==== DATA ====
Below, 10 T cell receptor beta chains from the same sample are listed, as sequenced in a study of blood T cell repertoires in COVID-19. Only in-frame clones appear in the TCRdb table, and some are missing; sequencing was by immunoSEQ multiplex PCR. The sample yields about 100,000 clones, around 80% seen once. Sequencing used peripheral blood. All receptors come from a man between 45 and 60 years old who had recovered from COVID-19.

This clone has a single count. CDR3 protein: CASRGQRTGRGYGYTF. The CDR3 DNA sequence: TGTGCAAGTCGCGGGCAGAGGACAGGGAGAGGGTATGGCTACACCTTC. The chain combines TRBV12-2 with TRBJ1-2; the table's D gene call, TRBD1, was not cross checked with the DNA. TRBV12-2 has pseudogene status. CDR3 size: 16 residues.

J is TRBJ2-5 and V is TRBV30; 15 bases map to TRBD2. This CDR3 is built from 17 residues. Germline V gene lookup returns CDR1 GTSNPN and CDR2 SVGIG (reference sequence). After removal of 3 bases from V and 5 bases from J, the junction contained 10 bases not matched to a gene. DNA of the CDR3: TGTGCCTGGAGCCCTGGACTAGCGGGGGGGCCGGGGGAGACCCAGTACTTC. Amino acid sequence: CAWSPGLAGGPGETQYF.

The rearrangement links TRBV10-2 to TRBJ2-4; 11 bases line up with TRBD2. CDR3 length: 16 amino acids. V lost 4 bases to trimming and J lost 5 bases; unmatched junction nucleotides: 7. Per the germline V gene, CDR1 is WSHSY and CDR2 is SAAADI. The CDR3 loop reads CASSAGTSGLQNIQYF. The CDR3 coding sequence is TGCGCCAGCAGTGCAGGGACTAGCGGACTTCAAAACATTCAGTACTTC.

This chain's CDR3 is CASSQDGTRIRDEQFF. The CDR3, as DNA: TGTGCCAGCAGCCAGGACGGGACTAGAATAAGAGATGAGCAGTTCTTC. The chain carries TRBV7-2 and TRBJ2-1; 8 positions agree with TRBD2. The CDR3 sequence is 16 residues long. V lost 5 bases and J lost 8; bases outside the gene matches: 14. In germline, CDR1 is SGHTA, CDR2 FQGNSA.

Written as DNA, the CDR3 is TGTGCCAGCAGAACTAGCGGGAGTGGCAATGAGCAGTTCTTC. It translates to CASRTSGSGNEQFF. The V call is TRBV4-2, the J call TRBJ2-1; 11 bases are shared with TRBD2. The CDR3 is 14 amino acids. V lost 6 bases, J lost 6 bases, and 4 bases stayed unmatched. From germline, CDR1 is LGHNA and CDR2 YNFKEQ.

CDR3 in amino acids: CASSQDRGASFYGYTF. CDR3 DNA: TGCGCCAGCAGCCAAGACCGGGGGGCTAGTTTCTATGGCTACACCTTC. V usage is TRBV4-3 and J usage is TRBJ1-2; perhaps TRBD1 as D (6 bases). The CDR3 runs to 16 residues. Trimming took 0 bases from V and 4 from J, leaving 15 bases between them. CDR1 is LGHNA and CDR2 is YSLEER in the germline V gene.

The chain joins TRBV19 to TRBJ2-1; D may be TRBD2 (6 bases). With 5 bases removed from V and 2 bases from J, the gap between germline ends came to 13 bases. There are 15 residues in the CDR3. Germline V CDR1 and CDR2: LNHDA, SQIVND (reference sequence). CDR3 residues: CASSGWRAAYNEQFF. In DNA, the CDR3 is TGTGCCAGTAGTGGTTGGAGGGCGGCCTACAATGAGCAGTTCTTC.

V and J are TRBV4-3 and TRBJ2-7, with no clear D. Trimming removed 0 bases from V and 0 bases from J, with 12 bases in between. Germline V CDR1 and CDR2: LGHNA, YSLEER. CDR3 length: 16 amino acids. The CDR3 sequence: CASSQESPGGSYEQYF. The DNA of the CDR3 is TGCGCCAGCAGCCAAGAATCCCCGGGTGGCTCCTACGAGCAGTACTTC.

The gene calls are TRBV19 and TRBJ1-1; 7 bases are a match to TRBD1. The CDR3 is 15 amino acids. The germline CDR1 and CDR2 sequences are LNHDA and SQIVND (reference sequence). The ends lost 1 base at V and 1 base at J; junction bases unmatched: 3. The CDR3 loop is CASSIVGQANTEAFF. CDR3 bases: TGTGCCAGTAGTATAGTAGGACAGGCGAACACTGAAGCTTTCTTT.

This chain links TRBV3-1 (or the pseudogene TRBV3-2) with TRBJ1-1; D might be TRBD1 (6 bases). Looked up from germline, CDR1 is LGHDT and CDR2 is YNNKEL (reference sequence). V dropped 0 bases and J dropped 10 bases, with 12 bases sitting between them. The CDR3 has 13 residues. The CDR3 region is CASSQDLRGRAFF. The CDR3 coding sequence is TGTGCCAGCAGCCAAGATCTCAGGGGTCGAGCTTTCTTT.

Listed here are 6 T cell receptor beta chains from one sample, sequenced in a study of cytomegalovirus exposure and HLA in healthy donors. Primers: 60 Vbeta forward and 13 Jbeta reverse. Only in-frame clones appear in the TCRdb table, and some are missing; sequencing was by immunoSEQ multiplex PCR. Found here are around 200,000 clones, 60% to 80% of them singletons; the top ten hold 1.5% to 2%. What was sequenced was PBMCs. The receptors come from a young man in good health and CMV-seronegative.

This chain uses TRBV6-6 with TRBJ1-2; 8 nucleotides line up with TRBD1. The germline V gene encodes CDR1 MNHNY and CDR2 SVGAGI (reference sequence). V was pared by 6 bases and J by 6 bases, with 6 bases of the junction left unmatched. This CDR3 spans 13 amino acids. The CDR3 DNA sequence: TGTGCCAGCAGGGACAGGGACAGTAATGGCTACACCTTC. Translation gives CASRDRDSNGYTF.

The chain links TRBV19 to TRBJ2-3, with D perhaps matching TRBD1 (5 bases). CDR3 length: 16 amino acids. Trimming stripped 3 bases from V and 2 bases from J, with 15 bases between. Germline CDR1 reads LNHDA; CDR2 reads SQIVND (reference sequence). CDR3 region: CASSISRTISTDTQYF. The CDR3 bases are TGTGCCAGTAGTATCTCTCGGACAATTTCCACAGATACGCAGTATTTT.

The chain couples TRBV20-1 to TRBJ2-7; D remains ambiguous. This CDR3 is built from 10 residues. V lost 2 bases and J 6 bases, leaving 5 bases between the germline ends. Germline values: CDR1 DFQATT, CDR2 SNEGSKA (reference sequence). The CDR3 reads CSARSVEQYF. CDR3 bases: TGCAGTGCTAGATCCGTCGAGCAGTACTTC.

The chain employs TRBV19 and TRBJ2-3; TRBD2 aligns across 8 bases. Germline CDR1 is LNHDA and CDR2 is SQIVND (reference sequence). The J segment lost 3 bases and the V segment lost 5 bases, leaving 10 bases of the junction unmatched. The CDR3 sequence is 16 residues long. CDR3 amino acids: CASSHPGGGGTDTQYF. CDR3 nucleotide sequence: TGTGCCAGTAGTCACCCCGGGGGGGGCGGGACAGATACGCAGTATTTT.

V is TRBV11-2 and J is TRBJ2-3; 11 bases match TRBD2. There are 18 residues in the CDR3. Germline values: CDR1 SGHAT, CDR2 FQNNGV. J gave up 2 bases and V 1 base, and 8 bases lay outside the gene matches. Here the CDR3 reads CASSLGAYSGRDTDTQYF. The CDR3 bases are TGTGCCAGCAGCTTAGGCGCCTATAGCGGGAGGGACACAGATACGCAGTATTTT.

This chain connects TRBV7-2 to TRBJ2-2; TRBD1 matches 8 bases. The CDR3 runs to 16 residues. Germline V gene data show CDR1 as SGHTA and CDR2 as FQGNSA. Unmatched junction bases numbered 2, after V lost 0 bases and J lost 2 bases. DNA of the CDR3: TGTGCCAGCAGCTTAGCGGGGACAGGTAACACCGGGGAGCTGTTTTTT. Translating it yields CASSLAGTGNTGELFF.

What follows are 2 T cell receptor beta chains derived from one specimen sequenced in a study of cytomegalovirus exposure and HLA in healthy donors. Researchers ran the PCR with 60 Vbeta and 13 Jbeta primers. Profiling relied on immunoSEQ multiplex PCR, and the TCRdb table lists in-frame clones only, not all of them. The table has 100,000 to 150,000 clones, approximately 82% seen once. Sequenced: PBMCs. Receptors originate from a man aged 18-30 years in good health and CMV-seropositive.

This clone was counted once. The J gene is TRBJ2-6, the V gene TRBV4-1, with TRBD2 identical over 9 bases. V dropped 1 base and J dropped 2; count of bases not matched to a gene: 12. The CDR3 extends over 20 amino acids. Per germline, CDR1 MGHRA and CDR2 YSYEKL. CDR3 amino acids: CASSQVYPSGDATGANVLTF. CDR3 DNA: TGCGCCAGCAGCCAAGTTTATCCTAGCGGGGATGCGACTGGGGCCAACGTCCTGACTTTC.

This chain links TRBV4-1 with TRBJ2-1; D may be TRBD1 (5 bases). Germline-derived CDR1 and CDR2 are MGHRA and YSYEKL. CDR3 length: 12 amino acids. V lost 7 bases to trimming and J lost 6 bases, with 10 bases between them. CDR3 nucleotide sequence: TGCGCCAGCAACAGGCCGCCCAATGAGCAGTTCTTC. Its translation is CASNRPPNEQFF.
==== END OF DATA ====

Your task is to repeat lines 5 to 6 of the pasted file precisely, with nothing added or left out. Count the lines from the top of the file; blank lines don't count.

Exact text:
This chain's CDR3 is CASSQDGTRIRDEQFF. The CDR3, as DNA: TGTGCCAGCAGCCAGGACGGGACTAGAATAAGAGATGAGCAGTTCTTC. The chain carries TRBV7-2 and TRBJ2-1; 8 positions agree with TRBD2. The CDR3 sequence is 16 residues long. V lost 5 bases and J lost 8; bases outside the gene matches: 14. In germline, CDR1 is SGHTA, CDR2 FQGNSA.

Written as DNA, the CDR3 is TGTGCCAGCAGAACTAGCGGGAGTGGCAATGAGCAGTTCTTC. It translates to CASRTSGSGNEQFF. The V call is TRBV4-2, the J call TRBJ2-1; 11 bases are shared with TRBD2. The CDR3 is 14 amino acids. V lost 6 bases, J lost 6 bases, and 4 bases stayed unmatched. From germline, CDR1 is LGHNA and CDR2 YNFKEQ.